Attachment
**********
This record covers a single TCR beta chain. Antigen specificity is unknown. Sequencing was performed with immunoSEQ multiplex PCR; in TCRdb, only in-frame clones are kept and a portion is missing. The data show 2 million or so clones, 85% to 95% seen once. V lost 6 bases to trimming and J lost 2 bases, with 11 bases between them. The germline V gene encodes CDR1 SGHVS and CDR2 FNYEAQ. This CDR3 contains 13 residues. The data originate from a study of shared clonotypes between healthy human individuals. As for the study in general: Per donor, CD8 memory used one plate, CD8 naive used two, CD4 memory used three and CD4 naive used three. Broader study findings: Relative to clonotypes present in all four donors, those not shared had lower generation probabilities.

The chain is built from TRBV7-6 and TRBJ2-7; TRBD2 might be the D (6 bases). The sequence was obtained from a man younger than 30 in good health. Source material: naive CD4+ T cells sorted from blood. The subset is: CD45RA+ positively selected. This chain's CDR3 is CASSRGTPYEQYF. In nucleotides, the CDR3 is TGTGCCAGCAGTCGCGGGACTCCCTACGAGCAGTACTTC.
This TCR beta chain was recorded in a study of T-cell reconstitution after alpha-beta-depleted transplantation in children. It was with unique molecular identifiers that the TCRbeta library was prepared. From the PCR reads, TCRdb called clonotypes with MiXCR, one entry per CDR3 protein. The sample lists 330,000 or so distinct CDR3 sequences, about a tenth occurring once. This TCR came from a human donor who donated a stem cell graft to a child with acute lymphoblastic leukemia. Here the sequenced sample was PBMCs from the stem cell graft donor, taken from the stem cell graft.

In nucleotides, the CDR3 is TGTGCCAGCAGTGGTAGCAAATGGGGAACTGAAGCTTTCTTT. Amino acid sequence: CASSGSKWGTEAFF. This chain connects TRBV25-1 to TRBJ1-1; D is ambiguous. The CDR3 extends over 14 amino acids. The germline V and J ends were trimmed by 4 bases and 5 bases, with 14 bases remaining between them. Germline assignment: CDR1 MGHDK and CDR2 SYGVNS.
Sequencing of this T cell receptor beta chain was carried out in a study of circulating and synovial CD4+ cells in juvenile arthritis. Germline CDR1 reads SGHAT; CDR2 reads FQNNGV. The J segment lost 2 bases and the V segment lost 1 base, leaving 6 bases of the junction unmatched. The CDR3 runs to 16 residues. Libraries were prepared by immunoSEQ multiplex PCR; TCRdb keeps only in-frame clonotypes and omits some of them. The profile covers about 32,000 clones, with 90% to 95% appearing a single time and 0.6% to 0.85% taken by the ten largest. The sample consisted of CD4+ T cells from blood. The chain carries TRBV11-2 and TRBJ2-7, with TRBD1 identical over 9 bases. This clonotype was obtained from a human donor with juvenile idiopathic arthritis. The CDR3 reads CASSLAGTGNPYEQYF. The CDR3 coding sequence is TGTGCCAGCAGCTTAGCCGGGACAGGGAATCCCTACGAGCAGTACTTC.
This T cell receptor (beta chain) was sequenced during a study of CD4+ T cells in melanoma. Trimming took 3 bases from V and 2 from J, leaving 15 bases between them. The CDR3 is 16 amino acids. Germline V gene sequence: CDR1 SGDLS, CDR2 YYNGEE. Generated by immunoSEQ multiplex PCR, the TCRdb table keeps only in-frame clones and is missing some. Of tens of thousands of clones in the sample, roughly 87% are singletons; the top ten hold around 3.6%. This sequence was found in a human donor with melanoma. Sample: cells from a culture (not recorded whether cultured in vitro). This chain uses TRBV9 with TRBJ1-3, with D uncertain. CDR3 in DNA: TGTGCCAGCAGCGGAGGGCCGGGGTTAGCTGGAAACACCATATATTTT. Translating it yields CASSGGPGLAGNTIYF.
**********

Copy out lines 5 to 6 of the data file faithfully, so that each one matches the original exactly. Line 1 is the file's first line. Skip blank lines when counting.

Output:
Sequencing of this T cell receptor beta chain was carried out in a study of circulating and synovial CD4+ cells in juvenile arthritis. Germline CDR1 reads SGHAT; CDR2 reads FQNNGV. The J segment lost 2 bases and the V segment lost 1 base, leaving 6 bases of the junction unmatched. The CDR3 runs to 16 residues. Libraries were prepared by immunoSEQ multiplex PCR; TCRdb keeps only in-frame clonotypes and omits some of them. The profile covers about 32,000 clones, with 90% to 95% appearing a single time and 0.6% to 0.85% taken by the ten largest. The sample consisted of CD4+ T cells from blood. The chain carries TRBV11-2 and TRBJ2-7, with TRBD1 identical over 9 bases. This clonotype was obtained from a human donor with juvenile idiopathic arthritis. The CDR3 reads CASSLAGTGNPYEQYF. The CDR3 coding sequence is TGTGCCAGCAGCTTAGCCGGGACAGGGAATCCCTACGAGCAGTACTTC.
This T cell receptor (beta chain) was sequenced during a study of CD4+ T cells in melanoma. Trimming took 3 bases from V and 2 from J, leaving 15 bases between them. The CDR3 is 16 amino acids. Germline V gene sequence: CDR1 SGDLS, CDR2 YYNGEE. Generated by immunoSEQ multiplex PCR, the TCRdb table keeps only in-frame clones and is missing some. Of tens of thousands of clones in the sample, roughly 87% are singletons; the top ten hold around 3.6%. This sequence was found in a human donor with melanoma. Sample: cells from a culture (not recorded whether cultured in vitro). This chain uses TRBV9 with TRBJ1-3, with D uncertain. CDR3 in DNA: TGTGCCAGCAGCGGAGGGCCGGGGTTAGCTGGAAACACCATATATTTT. Translating it yields CASSGGPGLAGNTIYF.